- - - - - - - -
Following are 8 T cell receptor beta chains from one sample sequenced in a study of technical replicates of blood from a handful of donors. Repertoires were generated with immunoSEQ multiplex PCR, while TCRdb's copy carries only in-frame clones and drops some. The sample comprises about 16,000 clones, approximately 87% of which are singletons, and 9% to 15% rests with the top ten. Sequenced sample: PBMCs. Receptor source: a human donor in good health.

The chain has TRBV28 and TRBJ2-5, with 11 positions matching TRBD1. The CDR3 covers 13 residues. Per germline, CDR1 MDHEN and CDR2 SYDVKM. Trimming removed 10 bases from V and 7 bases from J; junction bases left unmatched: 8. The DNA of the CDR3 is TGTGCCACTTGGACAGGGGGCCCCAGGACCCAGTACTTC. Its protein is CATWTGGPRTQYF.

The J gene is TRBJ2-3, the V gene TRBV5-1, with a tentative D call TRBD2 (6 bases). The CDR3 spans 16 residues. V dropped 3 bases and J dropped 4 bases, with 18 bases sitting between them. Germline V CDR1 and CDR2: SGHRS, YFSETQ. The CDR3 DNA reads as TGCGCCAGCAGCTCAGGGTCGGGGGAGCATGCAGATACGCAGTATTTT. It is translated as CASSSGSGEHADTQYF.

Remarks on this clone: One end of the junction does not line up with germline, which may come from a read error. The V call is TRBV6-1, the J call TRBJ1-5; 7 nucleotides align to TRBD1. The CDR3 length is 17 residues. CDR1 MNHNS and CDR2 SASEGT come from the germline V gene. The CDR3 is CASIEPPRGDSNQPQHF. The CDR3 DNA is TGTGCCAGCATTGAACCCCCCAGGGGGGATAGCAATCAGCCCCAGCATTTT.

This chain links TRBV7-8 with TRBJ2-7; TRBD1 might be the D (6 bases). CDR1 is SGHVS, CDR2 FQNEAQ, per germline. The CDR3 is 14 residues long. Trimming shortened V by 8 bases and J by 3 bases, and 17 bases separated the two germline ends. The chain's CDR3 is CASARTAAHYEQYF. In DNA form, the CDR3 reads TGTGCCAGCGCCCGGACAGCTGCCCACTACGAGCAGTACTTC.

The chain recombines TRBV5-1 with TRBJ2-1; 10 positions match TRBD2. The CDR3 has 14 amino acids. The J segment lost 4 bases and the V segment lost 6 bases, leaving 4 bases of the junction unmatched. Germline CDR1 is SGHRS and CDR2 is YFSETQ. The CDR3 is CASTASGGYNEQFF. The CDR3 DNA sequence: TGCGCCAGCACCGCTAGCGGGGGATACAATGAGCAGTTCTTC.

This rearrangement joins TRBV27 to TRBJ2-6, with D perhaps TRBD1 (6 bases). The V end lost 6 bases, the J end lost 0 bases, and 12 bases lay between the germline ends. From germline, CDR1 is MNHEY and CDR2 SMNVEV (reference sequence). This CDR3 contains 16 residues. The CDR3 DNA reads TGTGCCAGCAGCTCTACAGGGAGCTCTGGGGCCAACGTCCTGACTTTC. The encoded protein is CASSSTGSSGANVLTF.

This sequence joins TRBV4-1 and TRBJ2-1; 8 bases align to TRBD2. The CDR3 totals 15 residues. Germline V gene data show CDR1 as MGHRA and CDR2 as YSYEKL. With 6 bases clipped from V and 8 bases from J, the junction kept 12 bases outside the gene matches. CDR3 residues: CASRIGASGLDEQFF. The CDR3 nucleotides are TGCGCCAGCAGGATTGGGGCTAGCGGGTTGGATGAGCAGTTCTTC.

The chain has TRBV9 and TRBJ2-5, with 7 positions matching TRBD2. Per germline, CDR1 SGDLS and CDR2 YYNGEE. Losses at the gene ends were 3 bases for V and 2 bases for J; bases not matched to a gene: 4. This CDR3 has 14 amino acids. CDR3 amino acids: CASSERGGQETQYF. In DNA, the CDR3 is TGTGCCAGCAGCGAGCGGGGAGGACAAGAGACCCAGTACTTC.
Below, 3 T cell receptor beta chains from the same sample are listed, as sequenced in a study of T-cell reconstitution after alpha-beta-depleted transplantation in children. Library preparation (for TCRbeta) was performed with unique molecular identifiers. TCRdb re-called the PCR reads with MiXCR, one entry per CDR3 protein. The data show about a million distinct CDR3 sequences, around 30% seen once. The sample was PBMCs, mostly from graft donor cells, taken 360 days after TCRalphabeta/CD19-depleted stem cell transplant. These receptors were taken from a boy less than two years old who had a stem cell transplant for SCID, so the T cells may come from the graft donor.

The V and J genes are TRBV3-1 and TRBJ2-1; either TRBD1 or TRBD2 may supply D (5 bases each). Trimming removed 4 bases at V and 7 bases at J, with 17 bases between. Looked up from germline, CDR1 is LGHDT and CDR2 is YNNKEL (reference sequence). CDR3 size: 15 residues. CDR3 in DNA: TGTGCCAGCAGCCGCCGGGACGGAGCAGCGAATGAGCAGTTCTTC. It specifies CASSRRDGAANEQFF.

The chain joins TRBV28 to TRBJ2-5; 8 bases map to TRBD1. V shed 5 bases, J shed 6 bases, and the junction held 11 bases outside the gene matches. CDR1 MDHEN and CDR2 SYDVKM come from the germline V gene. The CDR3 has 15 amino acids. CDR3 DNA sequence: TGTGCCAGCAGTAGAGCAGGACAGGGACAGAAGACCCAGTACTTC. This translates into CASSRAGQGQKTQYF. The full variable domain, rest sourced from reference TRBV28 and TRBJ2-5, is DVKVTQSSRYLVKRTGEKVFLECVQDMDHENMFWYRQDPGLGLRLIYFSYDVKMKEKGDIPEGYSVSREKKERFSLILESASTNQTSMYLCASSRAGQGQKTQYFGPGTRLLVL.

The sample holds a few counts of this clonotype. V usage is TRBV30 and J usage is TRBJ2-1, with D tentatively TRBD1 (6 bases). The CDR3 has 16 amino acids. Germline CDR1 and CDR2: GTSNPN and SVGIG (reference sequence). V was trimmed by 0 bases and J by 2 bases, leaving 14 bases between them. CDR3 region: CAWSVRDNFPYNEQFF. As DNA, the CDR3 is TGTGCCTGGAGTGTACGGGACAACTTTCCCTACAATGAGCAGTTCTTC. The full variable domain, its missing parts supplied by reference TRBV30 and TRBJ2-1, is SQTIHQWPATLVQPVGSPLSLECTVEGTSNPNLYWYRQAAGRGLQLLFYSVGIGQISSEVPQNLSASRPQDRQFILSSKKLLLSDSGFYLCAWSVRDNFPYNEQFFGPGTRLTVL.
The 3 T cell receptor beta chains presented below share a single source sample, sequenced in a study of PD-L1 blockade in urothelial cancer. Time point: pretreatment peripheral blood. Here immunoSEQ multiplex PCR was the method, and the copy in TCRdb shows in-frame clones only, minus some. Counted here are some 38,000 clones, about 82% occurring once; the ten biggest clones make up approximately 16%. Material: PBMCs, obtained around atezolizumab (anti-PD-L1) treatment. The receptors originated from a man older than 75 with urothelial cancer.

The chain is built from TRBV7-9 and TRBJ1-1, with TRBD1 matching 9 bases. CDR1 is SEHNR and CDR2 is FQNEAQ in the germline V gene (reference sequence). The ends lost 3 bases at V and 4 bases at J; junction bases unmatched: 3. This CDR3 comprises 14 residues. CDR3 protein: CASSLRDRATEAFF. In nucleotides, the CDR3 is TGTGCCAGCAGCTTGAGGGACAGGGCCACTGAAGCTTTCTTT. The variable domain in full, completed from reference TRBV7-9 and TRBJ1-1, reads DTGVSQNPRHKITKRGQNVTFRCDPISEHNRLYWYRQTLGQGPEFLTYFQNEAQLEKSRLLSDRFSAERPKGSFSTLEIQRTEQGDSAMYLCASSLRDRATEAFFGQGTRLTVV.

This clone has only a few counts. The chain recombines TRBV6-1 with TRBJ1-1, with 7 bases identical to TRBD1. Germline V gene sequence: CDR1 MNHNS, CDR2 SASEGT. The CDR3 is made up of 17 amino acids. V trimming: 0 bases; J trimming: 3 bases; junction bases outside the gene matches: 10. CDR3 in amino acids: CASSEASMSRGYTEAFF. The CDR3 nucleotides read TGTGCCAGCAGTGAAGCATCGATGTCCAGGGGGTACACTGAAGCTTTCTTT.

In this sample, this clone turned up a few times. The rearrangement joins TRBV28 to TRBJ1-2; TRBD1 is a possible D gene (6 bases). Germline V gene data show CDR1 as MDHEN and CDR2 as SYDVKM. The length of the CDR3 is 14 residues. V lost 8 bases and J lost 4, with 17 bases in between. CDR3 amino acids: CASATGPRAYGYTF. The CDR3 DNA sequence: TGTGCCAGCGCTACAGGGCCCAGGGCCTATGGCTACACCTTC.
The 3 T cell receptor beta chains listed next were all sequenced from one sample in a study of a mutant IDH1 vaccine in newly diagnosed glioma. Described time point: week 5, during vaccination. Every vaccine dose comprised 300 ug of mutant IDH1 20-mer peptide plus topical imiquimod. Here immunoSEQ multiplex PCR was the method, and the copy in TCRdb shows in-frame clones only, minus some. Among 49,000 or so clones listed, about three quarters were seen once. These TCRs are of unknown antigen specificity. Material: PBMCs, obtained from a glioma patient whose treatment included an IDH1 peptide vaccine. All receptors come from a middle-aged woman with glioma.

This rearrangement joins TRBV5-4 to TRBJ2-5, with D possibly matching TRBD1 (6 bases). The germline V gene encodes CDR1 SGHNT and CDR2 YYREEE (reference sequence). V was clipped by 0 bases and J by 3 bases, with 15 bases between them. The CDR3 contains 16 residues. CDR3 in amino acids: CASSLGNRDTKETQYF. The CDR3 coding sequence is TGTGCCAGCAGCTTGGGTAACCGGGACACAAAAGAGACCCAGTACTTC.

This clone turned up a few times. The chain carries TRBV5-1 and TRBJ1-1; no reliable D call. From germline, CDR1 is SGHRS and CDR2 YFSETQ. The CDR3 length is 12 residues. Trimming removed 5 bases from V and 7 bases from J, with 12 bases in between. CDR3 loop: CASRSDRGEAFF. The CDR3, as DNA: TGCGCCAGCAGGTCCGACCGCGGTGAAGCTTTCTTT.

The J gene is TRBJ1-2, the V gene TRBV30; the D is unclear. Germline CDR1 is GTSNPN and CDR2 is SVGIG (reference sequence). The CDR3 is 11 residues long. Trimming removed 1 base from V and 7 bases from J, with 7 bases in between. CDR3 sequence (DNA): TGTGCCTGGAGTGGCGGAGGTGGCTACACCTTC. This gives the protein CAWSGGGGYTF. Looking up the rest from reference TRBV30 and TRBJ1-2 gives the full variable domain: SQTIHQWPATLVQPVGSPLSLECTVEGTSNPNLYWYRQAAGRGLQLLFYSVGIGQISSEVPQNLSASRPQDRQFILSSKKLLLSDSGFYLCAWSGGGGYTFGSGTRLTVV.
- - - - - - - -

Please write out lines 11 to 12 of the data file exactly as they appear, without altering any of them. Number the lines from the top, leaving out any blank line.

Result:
The V and J genes are TRBV3-1 and TRBJ2-1; either TRBD1 or TRBD2 may supply D (5 bases each). Trimming removed 4 bases at V and 7 bases at J, with 17 bases between. Looked up from germline, CDR1 is LGHDT and CDR2 is YNNKEL (reference sequence). CDR3 size: 15 residues. CDR3 in DNA: TGTGCCAGCAGCCGCCGGGACGGAGCAGCGAATGAGCAGTTCTTC. It specifies CASSRRDGAANEQFF.

The chain joins TRBV28 to TRBJ2-5; 8 bases map to TRBD1. V shed 5 bases, J shed 6 bases, and the junction held 11 bases outside the gene matches. CDR1 MDHEN and CDR2 SYDVKM come from the germline V gene. The CDR3 has 15 amino acids. CDR3 DNA sequence: TGTGCCAGCAGTAGAGCAGGACAGGGACAGAAGACCCAGTACTTC. This translates into CASSRAGQGQKTQYF. The full variable domain, rest sourced from reference TRBV28 and TRBJ2-5, is DVKVTQSSRYLVKRTGEKVFLECVQDMDHENMFWYRQDPGLGLRLIYFSYDVKMKEKGDIPEGYSVSREKKERFSLILESASTNQTSMYLCASSRAGQGQKTQYFGPGTRLLVL.